Study finds Black and Latino people are less likely to trust a coronavirus vaccine

Written by on December 2, 2020

Study finds Black and Latino people are less likely to trust a coronavirus vaccine

By Anthony Orozco / WITF

December 2, 2020

A nurse holds a phial of the Pfizer-BioNTech COVID-19 vaccine at Guy’s Hospital in London, Tuesday, Dec. 8, 2020. U.K. health authorities rolled out the first doses of a widely tested and independently reviewed COVID-19 vaccine Tuesday, starting a global immunization program that is expected to gain momentum as more serums win approval. (AP Photo/Frank Augstein, Pool)

A survey by a nongovernmental group, shows Black and Latino people are hesitant to trust a COVID-19 vaccine. 

Listen to the story.

Around a third of Latinos and only 14% of Black people say they mostly or completely trust a vaccine, according to the survey by the COVID Collaborative.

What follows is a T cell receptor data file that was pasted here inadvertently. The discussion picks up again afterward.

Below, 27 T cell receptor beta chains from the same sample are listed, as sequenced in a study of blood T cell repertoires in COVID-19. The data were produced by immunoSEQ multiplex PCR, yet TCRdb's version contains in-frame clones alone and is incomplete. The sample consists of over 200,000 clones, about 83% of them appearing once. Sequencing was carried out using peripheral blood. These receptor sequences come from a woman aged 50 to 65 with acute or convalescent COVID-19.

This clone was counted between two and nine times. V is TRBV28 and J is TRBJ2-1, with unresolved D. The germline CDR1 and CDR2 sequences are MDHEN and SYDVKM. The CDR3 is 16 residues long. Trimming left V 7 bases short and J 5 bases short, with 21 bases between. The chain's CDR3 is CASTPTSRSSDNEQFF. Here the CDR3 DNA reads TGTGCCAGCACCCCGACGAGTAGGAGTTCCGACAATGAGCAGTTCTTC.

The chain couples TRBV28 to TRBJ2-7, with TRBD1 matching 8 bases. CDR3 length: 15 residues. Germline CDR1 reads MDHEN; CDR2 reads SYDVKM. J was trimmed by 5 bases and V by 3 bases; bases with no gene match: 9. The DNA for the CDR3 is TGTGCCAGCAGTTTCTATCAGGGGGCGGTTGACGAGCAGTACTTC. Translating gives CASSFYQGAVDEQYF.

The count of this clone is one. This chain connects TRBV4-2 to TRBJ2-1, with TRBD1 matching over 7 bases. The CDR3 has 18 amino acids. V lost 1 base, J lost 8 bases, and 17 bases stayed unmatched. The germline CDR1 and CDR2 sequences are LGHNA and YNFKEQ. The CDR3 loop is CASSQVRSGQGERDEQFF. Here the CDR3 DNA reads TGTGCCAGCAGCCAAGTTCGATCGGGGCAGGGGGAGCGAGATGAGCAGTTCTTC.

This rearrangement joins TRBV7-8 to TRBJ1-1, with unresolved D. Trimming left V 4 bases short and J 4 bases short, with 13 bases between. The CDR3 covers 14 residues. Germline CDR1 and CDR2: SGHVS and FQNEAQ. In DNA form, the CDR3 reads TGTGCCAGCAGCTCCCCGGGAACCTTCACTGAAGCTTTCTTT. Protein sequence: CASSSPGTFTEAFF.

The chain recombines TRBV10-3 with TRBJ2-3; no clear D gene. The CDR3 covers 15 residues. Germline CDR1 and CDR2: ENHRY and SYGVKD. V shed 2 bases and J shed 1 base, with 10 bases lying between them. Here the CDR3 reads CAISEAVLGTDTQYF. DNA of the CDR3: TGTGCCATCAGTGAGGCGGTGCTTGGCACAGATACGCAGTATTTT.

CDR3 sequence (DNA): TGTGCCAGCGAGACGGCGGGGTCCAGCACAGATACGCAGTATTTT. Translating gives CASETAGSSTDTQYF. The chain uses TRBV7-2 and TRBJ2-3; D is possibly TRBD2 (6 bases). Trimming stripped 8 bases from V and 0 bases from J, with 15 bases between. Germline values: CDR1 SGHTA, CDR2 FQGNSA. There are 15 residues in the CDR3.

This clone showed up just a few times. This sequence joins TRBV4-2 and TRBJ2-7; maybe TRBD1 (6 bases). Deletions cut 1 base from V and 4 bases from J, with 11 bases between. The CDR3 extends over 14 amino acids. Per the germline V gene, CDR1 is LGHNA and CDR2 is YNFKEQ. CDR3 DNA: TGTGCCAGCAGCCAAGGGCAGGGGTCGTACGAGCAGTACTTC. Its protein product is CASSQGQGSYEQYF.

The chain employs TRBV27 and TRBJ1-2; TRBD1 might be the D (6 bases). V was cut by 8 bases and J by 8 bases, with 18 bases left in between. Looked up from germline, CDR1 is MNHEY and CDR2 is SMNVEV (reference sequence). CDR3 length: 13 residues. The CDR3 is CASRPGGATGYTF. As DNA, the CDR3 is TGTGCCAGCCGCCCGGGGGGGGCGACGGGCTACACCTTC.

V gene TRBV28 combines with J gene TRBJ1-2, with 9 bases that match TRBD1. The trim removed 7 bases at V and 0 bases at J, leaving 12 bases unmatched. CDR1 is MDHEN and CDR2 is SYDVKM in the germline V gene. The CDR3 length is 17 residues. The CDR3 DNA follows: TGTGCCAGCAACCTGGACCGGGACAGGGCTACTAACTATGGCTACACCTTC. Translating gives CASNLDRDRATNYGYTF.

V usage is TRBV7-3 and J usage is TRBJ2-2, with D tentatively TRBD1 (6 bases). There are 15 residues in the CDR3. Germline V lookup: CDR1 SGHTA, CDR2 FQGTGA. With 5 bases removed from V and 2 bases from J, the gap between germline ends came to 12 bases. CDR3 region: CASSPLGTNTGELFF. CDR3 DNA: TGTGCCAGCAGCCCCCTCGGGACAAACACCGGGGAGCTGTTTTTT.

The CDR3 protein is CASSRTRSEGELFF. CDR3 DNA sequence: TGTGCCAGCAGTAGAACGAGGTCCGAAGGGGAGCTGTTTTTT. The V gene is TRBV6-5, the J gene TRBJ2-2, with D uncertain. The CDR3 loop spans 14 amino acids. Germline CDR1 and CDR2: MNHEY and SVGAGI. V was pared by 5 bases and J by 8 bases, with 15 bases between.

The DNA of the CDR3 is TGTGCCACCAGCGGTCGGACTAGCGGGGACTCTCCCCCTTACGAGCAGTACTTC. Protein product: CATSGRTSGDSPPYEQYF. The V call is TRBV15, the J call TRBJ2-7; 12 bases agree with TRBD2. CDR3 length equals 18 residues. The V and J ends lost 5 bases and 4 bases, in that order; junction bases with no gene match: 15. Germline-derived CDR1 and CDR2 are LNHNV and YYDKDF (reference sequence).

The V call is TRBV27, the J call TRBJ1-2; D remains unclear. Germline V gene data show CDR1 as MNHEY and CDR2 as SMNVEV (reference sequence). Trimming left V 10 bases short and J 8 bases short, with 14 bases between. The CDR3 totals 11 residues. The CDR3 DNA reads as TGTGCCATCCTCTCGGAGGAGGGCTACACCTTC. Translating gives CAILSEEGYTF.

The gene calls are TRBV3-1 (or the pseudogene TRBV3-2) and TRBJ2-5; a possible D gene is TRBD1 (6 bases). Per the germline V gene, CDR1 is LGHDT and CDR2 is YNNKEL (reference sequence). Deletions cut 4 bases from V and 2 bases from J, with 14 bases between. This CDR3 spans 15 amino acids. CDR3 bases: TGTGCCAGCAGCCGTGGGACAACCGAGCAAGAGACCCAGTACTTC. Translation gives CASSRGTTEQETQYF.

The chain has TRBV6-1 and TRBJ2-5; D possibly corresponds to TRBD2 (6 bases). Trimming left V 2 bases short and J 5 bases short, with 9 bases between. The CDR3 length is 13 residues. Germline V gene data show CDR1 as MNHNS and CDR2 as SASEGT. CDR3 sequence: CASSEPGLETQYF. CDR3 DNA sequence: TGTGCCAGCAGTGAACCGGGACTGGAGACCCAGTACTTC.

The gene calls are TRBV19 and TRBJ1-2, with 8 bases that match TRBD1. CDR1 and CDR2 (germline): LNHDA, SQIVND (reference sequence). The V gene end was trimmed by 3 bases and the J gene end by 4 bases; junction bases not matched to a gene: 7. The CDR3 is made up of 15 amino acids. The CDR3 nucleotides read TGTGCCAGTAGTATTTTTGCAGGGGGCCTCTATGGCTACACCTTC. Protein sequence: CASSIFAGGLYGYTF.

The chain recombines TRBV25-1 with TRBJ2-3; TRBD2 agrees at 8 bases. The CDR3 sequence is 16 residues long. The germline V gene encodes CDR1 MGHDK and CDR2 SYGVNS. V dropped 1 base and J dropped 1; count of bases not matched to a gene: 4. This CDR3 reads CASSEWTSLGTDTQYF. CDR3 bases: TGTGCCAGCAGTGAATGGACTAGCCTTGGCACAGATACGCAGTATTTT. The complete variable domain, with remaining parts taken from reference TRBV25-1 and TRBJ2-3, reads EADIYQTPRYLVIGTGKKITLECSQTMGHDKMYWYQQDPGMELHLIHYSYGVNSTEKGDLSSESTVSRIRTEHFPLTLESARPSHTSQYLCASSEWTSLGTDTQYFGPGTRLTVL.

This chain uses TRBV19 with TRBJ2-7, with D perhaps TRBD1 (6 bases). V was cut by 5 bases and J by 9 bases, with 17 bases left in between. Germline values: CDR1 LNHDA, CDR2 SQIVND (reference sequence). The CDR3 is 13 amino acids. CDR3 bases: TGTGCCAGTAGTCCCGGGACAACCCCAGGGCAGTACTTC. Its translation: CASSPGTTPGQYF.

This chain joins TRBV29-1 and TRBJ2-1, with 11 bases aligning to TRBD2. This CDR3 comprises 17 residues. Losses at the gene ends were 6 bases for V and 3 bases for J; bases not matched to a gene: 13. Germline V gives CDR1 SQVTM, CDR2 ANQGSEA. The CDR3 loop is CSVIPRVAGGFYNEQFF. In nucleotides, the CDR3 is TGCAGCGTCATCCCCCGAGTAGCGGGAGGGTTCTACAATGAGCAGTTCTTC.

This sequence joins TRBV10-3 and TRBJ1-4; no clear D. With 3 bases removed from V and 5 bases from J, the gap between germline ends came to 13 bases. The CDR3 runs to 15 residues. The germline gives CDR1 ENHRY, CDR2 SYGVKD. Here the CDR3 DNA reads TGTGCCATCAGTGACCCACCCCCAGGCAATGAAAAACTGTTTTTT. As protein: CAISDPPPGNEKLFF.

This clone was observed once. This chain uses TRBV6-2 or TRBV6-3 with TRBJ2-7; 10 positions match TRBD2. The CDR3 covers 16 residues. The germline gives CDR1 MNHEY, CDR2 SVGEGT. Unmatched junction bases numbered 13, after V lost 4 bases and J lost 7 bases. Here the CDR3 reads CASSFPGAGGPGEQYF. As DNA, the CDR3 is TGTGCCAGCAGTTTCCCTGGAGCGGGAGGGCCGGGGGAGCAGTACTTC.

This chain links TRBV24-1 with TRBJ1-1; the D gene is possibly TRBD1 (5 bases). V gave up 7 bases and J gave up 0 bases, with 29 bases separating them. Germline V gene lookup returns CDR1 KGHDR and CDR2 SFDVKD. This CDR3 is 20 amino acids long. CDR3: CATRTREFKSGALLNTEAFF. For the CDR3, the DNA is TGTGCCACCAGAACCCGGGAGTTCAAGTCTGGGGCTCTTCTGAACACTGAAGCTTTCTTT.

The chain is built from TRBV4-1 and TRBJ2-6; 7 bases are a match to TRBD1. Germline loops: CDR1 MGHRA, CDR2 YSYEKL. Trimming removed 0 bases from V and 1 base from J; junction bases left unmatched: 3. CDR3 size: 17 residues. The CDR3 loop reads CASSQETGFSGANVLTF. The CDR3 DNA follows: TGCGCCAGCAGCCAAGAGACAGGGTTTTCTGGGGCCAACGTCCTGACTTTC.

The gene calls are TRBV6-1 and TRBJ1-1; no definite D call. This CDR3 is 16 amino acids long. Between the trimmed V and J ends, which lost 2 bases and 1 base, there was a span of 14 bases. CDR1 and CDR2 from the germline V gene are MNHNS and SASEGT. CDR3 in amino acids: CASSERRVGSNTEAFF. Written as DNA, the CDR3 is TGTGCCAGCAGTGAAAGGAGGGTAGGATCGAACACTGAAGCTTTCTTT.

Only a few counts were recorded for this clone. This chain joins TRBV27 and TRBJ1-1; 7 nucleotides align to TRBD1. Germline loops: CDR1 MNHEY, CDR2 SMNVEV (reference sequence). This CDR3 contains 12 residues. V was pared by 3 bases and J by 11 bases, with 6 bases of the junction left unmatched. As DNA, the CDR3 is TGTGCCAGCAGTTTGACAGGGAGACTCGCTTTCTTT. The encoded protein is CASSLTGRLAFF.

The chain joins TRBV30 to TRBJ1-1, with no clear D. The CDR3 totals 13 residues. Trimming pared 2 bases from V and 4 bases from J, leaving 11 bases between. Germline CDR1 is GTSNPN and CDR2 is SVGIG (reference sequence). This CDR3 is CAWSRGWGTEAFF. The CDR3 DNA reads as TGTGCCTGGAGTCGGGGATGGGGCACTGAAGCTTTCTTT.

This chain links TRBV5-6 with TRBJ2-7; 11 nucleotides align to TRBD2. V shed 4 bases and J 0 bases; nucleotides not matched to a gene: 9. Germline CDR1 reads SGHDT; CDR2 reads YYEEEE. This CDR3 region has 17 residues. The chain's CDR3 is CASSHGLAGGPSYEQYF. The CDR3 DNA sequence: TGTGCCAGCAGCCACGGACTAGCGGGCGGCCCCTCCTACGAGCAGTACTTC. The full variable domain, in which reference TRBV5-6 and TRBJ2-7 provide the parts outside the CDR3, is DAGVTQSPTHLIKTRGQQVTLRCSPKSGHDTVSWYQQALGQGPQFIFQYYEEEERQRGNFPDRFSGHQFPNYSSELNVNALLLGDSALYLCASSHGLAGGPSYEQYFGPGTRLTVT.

Vicky Kistler is the Health Bureau director for the Latino-majority city of Allentown. 

“Our strongest line of reaching those citizens is through the agencies and the individuals that they trust and that they spend the most amount of time with.”

Kistler says her agency partners with nonprofits, clergy and local entertainers to spread health messaging and overcome cultural or language barriers.

The study found Black people in particular are more likely to trust vaccine messaging from someone of their own race. 

Six in 10 Black adults and seven in 10 Latino adults are at least somewhat worried that they might catch the virus. 

Black people and Latinos are nearly five times more likely than white people to be hospitalized for COVID-19, according to the Centers for Disease Control and Prevention.

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